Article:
Recent accidental deaths focus on need for more farm safety
The deaths of three children and two teenagers in the past two weeks because of farm accidents serve as a brutal reminder of the importance of farm safety as summer approaches.
Nebraska’s Emily Guerra, age 2, died when she fell off a spooked horse while her father was helping to brand calves. Austin Reuter, a 7-year-old from Iowa, died after an ATV rolled over him during evening chores, and Travis Flory, a 3-year-old in Wisconsin, was killed when he was accidentally run over by a skid steer his brother was driving.
Most recently, two brothers and their father were found dead in a large manure pit on their dairy farm in Pennsylvania. Associated Press identified them as 18-year-old Kelvin Nolt, 14year-old Cleason Nolt and their 48-year-old father Glen Nolt.
“These incidents are just a snapshot,” Tracy Schlater, marketing director of Farm Safety 4 Just Kids said. “Unfortunately, it’s a continuous snapshot. We could go back two more weeks and find three or four more incidents. Farm safety has been an ongoing issue for many years.”
Farm safety is an issue Kristi Ruth of Chariton, IA, knows all too well. A beautiful morning on Feb. 18, 2007, turned into a nightmare and an emergency helicopter ride to a hospital to fight to save her arm.
Kristi, 15 years old at the time, had recently purchased heifers to earn money for college. She was digging postholes with her two brothers and father for a head gate by the barn on
their family farm. The February ground was frozen, which made the task difficult. The head of the auger began to shake. Kristi carefully placed one hand on top and one hand on the bottom to stabilize it.
“Dad kept telling us to get away. I was more worried about my older brother Jake getting caught in it,” Kristi said.
Kristi’s father, Joe, reached to turn the PTO shaft off. As the PTO shaft slowed down to stop, Kristi’s glove unexpectedly got caught on a shear bolt that was a quarter inch too long; her left arm wrapped around the PTO shaft four times up to her shoulder and brought her chest to the bar.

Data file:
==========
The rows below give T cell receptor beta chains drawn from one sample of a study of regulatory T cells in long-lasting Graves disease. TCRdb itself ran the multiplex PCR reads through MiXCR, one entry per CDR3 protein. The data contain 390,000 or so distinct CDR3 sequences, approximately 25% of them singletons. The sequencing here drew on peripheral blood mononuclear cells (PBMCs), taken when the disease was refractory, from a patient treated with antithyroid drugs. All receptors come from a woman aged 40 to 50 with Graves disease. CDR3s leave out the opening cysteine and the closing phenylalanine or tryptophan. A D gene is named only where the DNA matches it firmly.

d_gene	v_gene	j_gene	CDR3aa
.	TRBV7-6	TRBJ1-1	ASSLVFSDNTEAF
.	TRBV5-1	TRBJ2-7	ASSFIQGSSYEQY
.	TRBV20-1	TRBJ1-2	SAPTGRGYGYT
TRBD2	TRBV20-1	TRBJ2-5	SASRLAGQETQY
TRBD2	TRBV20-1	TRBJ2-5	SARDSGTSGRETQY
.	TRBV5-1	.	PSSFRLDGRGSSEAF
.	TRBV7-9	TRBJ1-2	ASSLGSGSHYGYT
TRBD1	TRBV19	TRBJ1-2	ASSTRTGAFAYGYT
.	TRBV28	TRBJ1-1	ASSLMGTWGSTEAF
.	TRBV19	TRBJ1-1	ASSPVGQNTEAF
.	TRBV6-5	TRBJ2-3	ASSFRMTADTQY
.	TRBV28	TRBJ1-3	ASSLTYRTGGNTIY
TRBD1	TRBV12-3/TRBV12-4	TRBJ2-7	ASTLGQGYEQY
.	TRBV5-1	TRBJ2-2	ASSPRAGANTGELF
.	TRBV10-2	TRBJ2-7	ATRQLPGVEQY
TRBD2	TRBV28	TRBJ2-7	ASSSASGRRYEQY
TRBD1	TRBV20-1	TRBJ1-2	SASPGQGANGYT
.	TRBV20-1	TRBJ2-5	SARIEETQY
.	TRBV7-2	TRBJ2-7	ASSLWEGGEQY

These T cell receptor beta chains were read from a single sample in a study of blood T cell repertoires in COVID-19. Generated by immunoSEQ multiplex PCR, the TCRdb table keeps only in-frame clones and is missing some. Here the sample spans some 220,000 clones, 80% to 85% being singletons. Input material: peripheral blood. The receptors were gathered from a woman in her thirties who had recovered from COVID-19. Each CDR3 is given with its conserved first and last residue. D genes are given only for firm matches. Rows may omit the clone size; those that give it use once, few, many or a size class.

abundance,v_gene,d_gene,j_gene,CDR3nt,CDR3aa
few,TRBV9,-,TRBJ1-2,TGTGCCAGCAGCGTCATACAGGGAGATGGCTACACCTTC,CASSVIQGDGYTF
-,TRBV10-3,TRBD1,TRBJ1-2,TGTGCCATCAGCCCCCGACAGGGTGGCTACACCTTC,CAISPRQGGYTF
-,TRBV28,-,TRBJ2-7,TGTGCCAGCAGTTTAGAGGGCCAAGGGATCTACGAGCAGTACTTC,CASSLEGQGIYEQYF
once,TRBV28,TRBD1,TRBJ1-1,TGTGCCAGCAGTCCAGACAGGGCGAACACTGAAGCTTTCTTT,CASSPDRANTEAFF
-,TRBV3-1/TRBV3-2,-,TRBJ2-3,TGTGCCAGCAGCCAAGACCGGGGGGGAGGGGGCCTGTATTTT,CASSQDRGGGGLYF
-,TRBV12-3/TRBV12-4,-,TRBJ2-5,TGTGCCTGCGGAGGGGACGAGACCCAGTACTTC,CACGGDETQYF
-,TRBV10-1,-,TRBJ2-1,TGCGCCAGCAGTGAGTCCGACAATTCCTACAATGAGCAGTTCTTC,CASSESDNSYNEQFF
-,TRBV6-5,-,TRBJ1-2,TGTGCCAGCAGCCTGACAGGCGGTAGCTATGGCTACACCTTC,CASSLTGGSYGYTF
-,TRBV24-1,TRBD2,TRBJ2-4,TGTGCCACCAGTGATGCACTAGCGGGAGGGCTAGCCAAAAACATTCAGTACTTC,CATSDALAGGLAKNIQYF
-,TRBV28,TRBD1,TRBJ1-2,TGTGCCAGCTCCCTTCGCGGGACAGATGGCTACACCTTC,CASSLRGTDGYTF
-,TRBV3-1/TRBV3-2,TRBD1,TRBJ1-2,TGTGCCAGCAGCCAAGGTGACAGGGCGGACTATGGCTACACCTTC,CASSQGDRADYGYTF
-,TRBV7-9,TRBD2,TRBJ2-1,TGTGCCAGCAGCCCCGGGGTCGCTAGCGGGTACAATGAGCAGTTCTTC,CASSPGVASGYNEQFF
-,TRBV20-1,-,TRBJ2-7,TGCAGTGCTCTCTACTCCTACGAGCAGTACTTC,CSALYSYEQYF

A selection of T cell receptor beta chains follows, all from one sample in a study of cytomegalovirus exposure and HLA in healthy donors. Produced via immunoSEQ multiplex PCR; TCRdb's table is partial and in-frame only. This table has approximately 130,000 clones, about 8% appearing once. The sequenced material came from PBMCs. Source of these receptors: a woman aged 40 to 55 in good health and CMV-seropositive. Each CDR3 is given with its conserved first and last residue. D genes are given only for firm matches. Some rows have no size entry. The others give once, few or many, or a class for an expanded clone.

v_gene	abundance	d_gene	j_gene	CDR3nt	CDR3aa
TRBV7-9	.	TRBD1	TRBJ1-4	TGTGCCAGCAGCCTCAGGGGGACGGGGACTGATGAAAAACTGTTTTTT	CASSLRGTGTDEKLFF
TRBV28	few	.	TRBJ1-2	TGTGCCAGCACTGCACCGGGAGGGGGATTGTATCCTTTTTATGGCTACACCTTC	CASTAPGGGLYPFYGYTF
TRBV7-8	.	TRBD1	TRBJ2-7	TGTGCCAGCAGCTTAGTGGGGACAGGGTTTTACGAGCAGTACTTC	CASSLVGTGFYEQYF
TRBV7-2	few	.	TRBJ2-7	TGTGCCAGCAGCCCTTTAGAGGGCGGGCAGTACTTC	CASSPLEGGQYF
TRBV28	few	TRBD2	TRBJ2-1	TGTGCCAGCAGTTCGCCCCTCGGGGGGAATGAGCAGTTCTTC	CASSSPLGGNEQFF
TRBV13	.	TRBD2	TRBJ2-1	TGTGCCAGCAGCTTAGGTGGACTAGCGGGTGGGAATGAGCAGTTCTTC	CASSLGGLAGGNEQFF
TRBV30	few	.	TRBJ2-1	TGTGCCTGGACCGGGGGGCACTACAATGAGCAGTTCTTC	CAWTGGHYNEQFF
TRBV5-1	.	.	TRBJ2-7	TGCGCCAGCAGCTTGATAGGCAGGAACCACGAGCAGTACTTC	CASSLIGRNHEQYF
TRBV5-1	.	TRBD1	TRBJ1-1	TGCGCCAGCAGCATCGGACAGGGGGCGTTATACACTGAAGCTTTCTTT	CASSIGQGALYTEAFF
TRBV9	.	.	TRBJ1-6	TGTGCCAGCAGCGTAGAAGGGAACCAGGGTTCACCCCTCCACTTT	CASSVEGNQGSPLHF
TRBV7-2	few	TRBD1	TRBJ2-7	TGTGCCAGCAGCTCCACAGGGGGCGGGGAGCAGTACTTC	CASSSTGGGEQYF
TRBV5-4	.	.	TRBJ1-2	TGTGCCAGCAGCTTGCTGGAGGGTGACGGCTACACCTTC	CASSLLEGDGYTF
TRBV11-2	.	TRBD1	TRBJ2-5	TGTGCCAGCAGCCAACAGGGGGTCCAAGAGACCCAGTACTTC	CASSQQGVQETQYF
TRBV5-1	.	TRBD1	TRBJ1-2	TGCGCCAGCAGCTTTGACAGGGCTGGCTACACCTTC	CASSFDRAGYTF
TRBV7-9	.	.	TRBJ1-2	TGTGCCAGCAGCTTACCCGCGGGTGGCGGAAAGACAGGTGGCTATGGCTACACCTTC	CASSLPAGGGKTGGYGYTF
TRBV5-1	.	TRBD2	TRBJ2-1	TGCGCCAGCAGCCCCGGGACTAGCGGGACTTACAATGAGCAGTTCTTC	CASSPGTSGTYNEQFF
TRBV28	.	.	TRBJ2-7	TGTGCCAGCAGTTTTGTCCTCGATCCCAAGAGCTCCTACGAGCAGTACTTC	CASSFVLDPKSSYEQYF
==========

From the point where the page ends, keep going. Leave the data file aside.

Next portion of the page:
“You can’t even describe how bad it was seeing a child wrapped up in a piece of equipment,” said Joe in a recent interview.
Joe quickly lifted the digger out of the hole and had to pull the tractor ahead with Kristi still in the PTO in order to unhook the digger. Jake pulled out his old pocket knife from his coat and carefully cut Kristi’s coat so he could unwind her arm.
“He would pass my hand over to me, and I would pass it back over the bar to him. When it finally came off the shaft, my finger tips were below my knees when I was standing up, and my hand was bent back to where my elbow was,” Kristi said.
Kristi’s glove had a small rip and her coat was completely intact, but underneath the layers, her arm was mangled and the doctors would later discover traumatic fractures, skin loss, and muscle and nerve damage.
“I’ve seen other people injured, but when it’s your own child, it’s a hundred times worse. You think of a hundred different things you should have done differently,” Joe said.
Kristi was rushed to Des Moines, IA, by a helicopter. “I kept thinking my ag teacher is going to kill me,” Kristi recalled.
Two weeks earlier, Kristi had advanced to FFA districts in a public speaking contest with a speech on the four deadliest causes of tractor accidents, and PTO accidents were the fourthdeadliest cause. Much of her interest in farm safety was sparked when her uncle was killed by a tractor rollover in March 2005.